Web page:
By Jennifer Yousfi
Battered shares of Lehman Bros. Holdings Inc. (LEH) got a reprieve when Korea Development Bank expressed interest in a possible capital infusion, sending the stock up almost 10% in early trading.
Lehman has been badly beaten down due to its high exposure to the subprime crisis and management's refusal to make tough choices when it comes to cutting loose assets. Unlike its financial brethren such as Citigroup Inc. (C) or Merrill Lynch & Co. (MER), Lehman has yet to make any large asset sales in hopes of boosting its bleeding balance sheet.
"Investors are unwilling to accept any positive view of the company; management is unwilling to sell out at a deeply distressed value," Richard Bove, an analyst at Ladenburg Thalmann wrote, The New York Times reported. "The stage is set for a hostile bid to take over the whole company."
Lehman shares are down over 75% year-to-date, dragging the firm's market-capitalization below the $10 billion mark. The stock closed at $14.41 Friday, up $0.69, after settling back down from a high of $15.93 earlier in the day on rumors of a possible investment from Korea's KDB.
State-controlled KDB could be shopping for American investment bank bargains to expand its global footprint.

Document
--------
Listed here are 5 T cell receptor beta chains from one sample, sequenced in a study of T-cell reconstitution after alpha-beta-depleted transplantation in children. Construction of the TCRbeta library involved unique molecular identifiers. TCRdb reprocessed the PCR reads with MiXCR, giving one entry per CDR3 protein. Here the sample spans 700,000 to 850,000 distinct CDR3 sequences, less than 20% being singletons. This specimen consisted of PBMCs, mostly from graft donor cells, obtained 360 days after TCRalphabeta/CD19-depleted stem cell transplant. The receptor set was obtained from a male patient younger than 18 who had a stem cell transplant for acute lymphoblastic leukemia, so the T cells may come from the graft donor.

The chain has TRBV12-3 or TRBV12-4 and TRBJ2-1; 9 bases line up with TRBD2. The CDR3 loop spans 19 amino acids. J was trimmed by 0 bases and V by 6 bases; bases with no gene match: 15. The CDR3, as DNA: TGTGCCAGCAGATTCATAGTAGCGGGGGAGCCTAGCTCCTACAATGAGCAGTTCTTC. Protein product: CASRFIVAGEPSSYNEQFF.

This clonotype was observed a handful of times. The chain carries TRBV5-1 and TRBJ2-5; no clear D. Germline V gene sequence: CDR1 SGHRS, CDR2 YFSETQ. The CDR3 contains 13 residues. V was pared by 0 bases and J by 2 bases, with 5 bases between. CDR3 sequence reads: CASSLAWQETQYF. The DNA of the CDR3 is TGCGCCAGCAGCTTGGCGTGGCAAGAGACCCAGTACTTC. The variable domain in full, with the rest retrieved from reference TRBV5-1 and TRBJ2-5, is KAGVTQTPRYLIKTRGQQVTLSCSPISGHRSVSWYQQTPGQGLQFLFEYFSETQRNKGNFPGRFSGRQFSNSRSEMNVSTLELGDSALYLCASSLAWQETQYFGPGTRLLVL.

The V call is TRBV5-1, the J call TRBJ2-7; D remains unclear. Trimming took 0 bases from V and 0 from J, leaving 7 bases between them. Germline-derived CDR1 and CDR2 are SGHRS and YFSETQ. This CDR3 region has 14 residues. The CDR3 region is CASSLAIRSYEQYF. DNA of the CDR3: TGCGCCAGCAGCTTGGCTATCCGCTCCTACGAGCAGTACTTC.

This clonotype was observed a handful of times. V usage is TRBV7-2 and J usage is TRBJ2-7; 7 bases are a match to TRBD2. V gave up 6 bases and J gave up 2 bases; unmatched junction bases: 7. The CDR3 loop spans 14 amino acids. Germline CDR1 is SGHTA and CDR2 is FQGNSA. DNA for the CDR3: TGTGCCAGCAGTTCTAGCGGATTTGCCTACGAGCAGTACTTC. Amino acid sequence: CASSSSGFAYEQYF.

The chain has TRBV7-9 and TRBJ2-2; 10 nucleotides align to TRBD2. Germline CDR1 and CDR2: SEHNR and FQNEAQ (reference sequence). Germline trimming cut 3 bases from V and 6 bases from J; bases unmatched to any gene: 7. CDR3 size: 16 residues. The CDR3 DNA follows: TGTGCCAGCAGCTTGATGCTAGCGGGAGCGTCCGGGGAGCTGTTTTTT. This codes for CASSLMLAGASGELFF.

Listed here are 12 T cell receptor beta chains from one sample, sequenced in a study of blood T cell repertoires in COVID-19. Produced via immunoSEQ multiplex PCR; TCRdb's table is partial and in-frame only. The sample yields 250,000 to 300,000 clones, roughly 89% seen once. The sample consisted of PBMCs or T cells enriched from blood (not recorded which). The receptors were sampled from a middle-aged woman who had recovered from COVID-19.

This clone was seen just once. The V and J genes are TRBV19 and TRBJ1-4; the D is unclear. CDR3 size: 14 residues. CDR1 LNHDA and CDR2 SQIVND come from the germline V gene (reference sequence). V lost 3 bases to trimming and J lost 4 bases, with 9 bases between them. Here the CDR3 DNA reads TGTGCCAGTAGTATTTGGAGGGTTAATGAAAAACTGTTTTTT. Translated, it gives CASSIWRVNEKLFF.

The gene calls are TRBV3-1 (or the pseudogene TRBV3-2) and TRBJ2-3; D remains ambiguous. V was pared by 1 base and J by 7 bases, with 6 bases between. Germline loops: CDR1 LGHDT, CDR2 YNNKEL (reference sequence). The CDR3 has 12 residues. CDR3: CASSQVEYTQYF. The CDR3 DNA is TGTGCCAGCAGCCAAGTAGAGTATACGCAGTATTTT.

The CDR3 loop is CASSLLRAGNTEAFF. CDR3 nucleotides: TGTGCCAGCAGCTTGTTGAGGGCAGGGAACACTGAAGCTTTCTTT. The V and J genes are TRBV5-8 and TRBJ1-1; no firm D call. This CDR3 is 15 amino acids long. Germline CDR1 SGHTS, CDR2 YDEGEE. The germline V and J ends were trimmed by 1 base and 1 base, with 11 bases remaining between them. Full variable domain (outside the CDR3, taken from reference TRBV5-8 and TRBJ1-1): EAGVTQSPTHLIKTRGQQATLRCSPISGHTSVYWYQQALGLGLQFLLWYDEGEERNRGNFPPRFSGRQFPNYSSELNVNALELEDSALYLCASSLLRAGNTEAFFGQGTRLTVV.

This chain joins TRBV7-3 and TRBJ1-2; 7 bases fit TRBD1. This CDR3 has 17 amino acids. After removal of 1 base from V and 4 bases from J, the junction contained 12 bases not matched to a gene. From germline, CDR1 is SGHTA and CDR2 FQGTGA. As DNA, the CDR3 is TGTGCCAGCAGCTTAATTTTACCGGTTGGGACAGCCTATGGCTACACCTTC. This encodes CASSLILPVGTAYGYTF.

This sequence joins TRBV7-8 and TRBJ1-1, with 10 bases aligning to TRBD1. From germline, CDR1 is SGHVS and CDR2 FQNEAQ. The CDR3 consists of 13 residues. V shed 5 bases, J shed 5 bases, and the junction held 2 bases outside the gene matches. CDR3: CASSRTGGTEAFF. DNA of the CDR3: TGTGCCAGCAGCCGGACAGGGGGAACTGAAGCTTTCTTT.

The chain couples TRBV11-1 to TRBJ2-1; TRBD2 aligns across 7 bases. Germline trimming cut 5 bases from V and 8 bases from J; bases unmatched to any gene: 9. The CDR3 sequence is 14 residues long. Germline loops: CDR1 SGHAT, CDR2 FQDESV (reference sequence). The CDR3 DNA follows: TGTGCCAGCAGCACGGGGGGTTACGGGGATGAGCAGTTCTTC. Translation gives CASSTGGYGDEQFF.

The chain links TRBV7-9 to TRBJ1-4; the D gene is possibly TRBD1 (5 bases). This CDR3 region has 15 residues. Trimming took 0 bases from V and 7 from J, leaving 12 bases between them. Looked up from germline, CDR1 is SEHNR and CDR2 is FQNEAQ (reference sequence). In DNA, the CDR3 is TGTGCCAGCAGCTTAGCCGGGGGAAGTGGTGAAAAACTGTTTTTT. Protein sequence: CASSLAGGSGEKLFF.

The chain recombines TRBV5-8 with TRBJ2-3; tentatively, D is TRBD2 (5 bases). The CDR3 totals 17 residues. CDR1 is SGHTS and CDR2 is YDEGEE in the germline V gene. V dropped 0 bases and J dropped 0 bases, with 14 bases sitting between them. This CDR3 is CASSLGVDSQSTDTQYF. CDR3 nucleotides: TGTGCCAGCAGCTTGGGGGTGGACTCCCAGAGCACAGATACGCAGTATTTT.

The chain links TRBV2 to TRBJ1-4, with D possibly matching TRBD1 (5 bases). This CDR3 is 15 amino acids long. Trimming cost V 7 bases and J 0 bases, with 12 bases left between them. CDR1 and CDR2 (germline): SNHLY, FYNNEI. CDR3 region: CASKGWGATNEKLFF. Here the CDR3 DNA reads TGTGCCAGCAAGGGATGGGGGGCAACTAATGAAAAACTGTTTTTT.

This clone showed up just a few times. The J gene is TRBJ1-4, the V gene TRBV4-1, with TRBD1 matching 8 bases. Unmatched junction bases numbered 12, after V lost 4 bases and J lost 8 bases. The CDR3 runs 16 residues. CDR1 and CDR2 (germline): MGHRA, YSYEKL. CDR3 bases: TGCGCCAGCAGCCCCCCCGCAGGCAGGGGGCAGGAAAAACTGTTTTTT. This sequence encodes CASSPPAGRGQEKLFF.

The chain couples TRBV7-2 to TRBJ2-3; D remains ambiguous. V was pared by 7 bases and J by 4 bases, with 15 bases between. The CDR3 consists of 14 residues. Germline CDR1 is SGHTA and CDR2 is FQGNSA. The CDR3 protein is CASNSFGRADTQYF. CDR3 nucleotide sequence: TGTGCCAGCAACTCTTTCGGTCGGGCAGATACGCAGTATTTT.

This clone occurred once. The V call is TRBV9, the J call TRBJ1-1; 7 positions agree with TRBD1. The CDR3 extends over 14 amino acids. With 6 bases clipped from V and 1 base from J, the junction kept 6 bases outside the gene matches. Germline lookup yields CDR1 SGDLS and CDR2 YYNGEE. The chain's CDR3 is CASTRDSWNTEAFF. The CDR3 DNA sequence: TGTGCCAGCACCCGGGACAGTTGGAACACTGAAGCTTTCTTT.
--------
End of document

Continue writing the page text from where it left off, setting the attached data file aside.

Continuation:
"Korean banks could consider acquisitions of overseas rivals as part of investments for the future," Han Jeong Tae, an analyst at Hana DaeToo Securities Co. in Seoul told Bloomberg News. "Still, their dilemma is how much risk they could take when no one is confident over the soundness of those rivals."
The news follows several media reports that Lehman Chief Executive Officer Dick Fuld has been searching for an emergency cash boost from an overseas bank. Investors will watch to see if KDB makes a simple investment or an outright purchase.
A spokesman at the Korea Development Bank in Seoul said Friday that the state-run firm "is considering all kinds of options [with respect to] Lehman Brothers," including an outright purchase, Fortune reported.
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